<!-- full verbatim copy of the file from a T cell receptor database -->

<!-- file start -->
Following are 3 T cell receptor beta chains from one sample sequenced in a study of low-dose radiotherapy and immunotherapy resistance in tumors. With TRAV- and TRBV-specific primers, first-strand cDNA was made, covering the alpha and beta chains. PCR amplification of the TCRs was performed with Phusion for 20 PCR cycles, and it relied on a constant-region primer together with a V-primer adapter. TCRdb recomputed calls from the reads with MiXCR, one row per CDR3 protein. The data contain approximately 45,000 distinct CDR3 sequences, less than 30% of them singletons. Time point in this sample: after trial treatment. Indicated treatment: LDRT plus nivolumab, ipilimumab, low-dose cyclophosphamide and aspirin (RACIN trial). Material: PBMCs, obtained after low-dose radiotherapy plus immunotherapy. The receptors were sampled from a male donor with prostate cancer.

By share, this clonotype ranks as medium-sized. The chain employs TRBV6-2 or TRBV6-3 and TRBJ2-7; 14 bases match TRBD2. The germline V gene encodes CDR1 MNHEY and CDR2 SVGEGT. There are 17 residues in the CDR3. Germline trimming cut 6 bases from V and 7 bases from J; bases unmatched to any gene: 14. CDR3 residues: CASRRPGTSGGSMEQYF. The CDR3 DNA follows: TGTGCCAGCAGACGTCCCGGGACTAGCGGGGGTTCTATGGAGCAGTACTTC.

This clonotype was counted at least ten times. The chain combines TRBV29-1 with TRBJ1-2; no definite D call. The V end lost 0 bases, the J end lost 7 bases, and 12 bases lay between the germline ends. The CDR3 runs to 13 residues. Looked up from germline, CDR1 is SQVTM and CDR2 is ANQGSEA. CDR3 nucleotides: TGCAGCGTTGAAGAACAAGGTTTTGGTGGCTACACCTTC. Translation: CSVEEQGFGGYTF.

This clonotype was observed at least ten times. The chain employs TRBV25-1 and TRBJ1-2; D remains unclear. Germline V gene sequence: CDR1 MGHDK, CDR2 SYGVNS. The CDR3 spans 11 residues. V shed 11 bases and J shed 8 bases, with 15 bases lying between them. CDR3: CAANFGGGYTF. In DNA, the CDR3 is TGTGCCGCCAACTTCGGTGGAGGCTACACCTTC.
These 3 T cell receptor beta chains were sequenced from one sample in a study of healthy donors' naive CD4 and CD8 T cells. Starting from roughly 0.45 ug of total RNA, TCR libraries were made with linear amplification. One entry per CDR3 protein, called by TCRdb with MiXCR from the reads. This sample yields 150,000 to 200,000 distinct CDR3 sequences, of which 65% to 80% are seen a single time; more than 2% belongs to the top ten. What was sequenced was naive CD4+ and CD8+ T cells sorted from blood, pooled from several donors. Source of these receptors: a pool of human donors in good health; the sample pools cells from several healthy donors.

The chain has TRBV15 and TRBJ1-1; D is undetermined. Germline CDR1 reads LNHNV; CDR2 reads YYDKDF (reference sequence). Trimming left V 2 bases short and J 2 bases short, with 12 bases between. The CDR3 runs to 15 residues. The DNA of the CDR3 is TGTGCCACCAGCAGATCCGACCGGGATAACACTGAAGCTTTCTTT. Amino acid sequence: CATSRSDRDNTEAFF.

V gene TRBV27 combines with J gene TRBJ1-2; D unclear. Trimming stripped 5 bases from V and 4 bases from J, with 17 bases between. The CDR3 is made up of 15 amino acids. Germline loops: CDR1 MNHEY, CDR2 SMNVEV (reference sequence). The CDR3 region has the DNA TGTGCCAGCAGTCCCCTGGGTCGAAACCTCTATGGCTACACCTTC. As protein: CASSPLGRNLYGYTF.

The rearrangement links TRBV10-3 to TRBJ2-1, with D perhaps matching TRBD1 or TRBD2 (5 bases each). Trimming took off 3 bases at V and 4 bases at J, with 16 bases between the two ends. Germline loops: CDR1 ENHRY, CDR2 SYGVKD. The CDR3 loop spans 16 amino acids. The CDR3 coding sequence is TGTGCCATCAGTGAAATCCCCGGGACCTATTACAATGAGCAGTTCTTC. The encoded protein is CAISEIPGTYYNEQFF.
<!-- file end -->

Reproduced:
Following are 3 T cell receptor beta chains from one sample sequenced in a study of low-dose radiotherapy and immunotherapy resistance in tumors. With TRAV- and TRBV-specific primers, first-strand cDNA was made, covering the alpha and beta chains. PCR amplification of the TCRs was performed with Phusion for 20 PCR cycles, and it relied on a constant-region primer together with a V-primer adapter. TCRdb recomputed calls from the reads with MiXCR, one row per CDR3 protein. The data contain approximately 45,000 distinct CDR3 sequences, less than 30% of them singletons. Time point in this sample: after trial treatment. Indicated treatment: LDRT plus nivolumab, ipilimumab, low-dose cyclophosphamide and aspirin (RACIN trial). Material: PBMCs, obtained after low-dose radiotherapy plus immunotherapy. The receptors were sampled from a male donor with prostate cancer.

By share, this clonotype ranks as medium-sized. The chain employs TRBV6-2 or TRBV6-3 and TRBJ2-7; 14 bases match TRBD2. The germline V gene encodes CDR1 MNHEY and CDR2 SVGEGT. There are 17 residues in the CDR3. Germline trimming cut 6 bases from V and 7 bases from J; bases unmatched to any gene: 14. CDR3 residues: CASRRPGTSGGSMEQYF. The CDR3 DNA follows: TGTGCCAGCAGACGTCCCGGGACTAGCGGGGGTTCTATGGAGCAGTACTTC.

This clonotype was counted at least ten times. The chain combines TRBV29-1 with TRBJ1-2; no definite D call. The V end lost 0 bases, the J end lost 7 bases, and 12 bases lay between the germline ends. The CDR3 runs to 13 residues. Looked up from germline, CDR1 is SQVTM and CDR2 is ANQGSEA. CDR3 nucleotides: TGCAGCGTTGAAGAACAAGGTTTTGGTGGCTACACCTTC. Translation: CSVEEQGFGGYTF.

This clonotype was observed at least ten times. The chain employs TRBV25-1 and TRBJ1-2; D remains unclear. Germline V gene sequence: CDR1 MGHDK, CDR2 SYGVNS. The CDR3 spans 11 residues. V shed 11 bases and J shed 8 bases, with 15 bases lying between them. CDR3: CAANFGGGYTF. In DNA, the CDR3 is TGTGCCGCCAACTTCGGTGGAGGCTACACCTTC.
These 3 T cell receptor beta chains were sequenced from one sample in a study of healthy donors' naive CD4 and CD8 T cells. Starting from roughly 0.45 ug of total RNA, TCR libraries were made with linear amplification. One entry per CDR3 protein, called by TCRdb with MiXCR from the reads. This sample yields 150,000 to 200,000 distinct CDR3 sequences, of which 65% to 80% are seen a single time; more than 2% belongs to the top ten. What was sequenced was naive CD4+ and CD8+ T cells sorted from blood, pooled from several donors. Source of these receptors: a pool of human donors in good health; the sample pools cells from several healthy donors.

The chain has TRBV15 and TRBJ1-1; D is undetermined. Germline CDR1 reads LNHNV; CDR2 reads YYDKDF (reference sequence). Trimming left V 2 bases short and J 2 bases short, with 12 bases between. The CDR3 runs to 15 residues. The DNA of the CDR3 is TGTGCCACCAGCAGATCCGACCGGGATAACACTGAAGCTTTCTTT. Amino acid sequence: CATSRSDRDNTEAFF.

V gene TRBV27 combines with J gene TRBJ1-2; D unclear. Trimming stripped 5 bases from V and 4 bases from J, with 17 bases between. The CDR3 is made up of 15 amino acids. Germline loops: CDR1 MNHEY, CDR2 SMNVEV (reference sequence). The CDR3 region has the DNA TGTGCCAGCAGTCCCCTGGGTCGAAACCTCTATGGCTACACCTTC. As protein: CASSPLGRNLYGYTF.

The rearrangement links TRBV10-3 to TRBJ2-1, with D perhaps matching TRBD1 or TRBD2 (5 bases each). Trimming took off 3 bases at V and 4 bases at J, with 16 bases between the two ends. Germline loops: CDR1 ENHRY, CDR2 SYGVKD. The CDR3 loop spans 16 amino acids. The CDR3 coding sequence is TGTGCCATCAGTGAAATCCCCGGGACCTATTACAATGAGCAGTTCTTC. The encoded protein is CAISEIPGTYYNEQFF.